You’re right, I didn’t have the series planned out. After finishing Finale, I promised myself I would never write another series without having all the books plotted beforehand. I love reading series . . . I just don’t love writing them, ha! Which is probably why Black Ice andSapphire Skies (due out in 2015) are standalones.
The YA genre has grown increasingly sophisticated, covering a wide range of subjects, but do you ever find it restrictive? By this I mean, is there a darker, ‘more adult’ novel simmering inside you, or does YA allow you to explore the themes you want?
I don’t find the YA genre restrictive; if anything, I find my own fears and doubts are what censor me. What I loved about writing Hush, Hush was the blissful unawareness of reviews and criticisms that were to come. I’m trying to find my way back to that place of not worrying what people will say or think, but it’s hard to get that innocence back, you know? I am very much aware that I’m writing for an audience.
Black Ice is your first novel after the Hush, Hush saga. Was there something in particular that you wanted to achieve with it, beyond providing your readers with another rip-roaring yarn?
I wasn’t consciously thinking about achieving or proving anything (except, maybe, to prove to myself that I could write something outside the Hush, Hush world). I was following my instincts and writing the story that felt most important to me at that moment. I wasn’t even aware that I was switching genres. In fact, there were ghosts in the early drafts of Black Ice, leading me to believe I was still writing paranormal romance. During the editing process, the ghosts were cut and the criminal and psychological aspects took center stage. Being a bit oblivious to the fact that I was switching genres definitely made the leap less intimidating.
I love the first line of Chapter One of Black Ice: “If I died, it wouldn’t be from hypothermia.” What do you feel needs to happen on page one of a novel to make for a successful book that urges you to read on?
I try to include a bit of mystery on the first page, something secret woven into the lines that readers might miss the first time, but if they go back, they have an ah-ha! moment and realize there was a clue hiding there all along.
Are you still able to immerse yourself in novels despite being engaged with writing your own? If so, what are you reading now?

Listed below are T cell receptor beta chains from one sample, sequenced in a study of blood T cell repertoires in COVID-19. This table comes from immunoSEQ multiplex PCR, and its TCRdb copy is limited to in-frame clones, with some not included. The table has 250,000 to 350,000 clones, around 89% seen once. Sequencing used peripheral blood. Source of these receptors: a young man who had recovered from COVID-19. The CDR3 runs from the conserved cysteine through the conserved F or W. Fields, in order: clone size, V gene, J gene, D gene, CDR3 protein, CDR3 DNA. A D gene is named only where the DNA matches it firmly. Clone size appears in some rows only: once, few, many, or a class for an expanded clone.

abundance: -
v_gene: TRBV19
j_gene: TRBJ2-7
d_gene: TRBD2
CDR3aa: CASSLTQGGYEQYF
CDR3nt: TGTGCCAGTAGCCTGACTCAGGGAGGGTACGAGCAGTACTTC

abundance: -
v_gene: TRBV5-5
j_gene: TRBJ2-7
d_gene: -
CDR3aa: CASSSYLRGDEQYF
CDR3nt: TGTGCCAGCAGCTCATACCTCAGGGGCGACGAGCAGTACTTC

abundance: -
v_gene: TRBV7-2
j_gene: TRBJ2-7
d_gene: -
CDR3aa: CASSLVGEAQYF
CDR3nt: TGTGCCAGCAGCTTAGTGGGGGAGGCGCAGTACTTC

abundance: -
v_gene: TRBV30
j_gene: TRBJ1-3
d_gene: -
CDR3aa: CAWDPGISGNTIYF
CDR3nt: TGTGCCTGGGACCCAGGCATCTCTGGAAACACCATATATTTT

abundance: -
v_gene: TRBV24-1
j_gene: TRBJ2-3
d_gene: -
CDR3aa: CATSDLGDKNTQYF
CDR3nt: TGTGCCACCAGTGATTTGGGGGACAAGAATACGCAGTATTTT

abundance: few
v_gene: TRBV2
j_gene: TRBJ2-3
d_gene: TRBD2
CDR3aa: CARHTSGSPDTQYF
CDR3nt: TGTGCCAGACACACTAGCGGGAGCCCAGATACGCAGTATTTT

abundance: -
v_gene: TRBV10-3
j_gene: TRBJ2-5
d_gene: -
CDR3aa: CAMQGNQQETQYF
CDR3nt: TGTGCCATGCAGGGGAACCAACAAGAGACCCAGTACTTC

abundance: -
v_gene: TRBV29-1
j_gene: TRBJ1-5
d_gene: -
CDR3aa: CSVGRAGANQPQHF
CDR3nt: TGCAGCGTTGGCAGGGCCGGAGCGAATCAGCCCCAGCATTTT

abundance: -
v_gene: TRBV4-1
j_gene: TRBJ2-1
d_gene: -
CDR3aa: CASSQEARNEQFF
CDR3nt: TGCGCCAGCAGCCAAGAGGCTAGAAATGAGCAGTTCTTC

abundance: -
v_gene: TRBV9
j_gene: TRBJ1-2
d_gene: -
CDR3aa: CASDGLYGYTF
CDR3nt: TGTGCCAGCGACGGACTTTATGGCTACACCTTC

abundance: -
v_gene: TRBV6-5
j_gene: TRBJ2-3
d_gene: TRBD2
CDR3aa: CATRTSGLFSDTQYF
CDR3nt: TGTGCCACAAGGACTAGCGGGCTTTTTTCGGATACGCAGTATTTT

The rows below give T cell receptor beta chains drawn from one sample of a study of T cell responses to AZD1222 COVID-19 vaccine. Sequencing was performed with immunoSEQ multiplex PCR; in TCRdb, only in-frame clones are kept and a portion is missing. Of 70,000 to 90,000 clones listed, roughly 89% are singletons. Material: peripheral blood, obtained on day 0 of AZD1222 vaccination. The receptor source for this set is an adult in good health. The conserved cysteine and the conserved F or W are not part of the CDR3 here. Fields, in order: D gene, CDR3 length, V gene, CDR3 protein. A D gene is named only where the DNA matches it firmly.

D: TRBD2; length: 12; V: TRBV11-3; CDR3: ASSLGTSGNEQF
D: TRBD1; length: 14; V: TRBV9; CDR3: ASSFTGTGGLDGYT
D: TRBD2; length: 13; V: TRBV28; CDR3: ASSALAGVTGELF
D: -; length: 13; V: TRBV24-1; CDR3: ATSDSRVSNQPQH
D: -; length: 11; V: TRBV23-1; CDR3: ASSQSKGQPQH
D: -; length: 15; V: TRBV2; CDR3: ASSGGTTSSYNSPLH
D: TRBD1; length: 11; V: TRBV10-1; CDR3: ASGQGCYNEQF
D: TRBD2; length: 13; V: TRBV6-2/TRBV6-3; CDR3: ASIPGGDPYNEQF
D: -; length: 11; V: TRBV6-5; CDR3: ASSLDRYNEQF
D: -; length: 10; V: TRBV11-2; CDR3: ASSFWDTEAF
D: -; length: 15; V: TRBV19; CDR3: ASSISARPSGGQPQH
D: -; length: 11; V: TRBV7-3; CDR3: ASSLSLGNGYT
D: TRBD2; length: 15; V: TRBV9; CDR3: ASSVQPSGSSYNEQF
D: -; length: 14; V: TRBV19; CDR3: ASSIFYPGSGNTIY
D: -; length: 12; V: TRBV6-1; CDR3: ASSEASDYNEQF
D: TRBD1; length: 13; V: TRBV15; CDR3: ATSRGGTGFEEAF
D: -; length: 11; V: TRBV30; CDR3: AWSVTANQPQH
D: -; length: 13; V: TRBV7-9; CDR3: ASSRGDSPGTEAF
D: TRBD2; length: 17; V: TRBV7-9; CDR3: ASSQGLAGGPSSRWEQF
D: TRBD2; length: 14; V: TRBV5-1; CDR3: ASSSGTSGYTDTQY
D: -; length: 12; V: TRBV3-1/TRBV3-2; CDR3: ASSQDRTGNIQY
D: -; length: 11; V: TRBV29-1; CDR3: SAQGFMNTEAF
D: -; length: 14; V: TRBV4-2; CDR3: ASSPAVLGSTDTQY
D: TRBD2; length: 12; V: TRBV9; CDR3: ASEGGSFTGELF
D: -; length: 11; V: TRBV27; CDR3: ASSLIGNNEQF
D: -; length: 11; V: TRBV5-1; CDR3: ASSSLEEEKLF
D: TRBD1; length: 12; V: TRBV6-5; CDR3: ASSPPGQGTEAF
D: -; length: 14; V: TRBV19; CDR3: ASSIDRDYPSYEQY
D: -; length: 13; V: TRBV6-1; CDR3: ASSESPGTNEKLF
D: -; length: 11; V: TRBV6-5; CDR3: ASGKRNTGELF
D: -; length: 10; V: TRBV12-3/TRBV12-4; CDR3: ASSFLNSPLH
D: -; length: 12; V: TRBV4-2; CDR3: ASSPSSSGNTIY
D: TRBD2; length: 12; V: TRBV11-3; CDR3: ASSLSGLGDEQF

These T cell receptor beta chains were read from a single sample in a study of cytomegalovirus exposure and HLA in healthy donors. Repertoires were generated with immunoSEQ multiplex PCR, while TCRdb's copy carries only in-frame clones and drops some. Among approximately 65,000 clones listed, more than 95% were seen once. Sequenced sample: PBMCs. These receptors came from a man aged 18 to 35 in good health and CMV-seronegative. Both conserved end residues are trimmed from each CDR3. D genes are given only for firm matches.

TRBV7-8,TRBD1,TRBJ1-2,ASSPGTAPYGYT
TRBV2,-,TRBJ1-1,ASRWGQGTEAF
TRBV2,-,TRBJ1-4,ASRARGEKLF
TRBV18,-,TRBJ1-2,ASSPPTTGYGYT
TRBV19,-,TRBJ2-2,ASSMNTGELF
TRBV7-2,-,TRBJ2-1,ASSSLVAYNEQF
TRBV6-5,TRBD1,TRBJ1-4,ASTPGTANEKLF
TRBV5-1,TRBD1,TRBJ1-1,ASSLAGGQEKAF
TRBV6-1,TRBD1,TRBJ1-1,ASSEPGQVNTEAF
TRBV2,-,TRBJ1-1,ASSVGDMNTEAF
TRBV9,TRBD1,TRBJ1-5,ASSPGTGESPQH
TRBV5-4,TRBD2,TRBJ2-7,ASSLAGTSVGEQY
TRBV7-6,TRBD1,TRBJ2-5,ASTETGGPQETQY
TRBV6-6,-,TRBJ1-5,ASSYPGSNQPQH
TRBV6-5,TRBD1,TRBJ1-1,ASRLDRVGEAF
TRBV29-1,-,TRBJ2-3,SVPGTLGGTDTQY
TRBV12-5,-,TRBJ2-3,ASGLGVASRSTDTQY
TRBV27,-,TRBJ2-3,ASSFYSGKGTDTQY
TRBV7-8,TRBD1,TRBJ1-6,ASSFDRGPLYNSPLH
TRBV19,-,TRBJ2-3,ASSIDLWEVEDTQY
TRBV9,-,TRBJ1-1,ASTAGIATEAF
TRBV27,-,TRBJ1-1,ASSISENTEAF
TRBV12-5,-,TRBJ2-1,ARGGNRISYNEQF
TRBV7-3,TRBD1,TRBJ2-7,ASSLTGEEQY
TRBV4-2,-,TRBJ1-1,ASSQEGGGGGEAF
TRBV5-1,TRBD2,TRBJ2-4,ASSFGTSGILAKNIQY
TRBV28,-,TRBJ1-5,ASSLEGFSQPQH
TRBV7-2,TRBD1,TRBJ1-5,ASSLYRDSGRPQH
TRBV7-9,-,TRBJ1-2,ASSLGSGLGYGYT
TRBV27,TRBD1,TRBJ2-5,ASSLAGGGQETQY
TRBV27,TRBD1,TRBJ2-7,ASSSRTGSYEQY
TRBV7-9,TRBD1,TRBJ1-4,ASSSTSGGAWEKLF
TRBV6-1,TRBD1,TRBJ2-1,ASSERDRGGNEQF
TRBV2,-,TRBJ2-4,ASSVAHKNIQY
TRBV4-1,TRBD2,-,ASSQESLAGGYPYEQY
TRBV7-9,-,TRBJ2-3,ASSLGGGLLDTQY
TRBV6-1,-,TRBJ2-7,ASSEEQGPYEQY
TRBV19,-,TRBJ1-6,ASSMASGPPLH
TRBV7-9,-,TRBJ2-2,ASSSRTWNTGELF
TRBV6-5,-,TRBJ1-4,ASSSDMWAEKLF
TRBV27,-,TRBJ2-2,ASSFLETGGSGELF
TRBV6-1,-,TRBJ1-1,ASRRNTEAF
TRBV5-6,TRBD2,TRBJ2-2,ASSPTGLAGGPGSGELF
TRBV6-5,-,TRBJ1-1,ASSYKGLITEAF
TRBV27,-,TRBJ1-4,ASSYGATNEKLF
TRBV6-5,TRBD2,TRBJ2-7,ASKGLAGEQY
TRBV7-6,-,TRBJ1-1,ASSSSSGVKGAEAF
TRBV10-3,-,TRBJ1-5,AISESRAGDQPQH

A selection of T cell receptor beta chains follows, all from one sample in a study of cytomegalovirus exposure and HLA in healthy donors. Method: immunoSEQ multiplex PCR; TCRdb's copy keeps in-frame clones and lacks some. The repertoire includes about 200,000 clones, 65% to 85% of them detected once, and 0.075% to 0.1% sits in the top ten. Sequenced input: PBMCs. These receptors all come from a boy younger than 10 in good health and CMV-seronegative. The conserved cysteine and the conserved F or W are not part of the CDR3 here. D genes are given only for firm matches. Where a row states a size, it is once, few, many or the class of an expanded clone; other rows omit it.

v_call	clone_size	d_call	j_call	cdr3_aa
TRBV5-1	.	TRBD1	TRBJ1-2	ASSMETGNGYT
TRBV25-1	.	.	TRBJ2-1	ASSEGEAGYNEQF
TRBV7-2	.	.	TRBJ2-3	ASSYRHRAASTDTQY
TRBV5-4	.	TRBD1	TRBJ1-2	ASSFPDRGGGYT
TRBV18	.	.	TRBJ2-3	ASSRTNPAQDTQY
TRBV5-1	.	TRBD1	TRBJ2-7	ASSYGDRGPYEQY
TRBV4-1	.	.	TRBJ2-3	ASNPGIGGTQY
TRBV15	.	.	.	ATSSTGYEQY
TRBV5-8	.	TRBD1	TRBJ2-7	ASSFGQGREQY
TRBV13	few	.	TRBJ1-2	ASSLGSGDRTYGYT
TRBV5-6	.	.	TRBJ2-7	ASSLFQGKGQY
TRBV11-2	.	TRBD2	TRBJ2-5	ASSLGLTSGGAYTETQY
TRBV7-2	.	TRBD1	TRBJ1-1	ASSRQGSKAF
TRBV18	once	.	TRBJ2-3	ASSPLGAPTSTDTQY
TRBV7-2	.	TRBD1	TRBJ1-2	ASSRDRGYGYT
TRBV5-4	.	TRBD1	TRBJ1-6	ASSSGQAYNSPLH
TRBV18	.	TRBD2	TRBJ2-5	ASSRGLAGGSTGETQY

I’m reading The Maze Runner by James Dashner. My 11-year-old son has finished the series, and has urged me for a while to read the books. He is very proud of the fact that he introduced the books not only to me, but to his friends. They’re all reading them now. But to answer your question, I’m always reading. I find it tedious to read only what I’m writing, especially the early drafts, which aren’t very good!
When and where do you like to read?
I have books spread around the house: in the kitchen, for when I’m cooking dinner; next to my bed; in the car, for when I’m waiting for my son’s football practice to end; in my purse. I even find myself buying a different shampoo every month so that I have something new to read in the shower. I like reading the labels on the bottle, those parts that promise shiny and bouncy hair. This keeps me from getting bored. Is it weird that I just admitted that? 
Tell us about your favorite book of the year – so far, at least.
Probably Four by Veronica Roth. I’m a huge Divergent fan, and a huge Four fan, and gaining a deeper understanding of his character was very satisfying.
Finally, Becca, what’s next? Are you already writing your next novel, or are you able to enjoy a bit of a break between projects?
I’m working on Sapphire Skies, a YA romantic suspense about a girl who enters the federal witness protection program after witnessing a murder at the hands of dangerous criminals. There’s lots of suspense, and of course, romance. 

Check out Becca’s YA recommendations!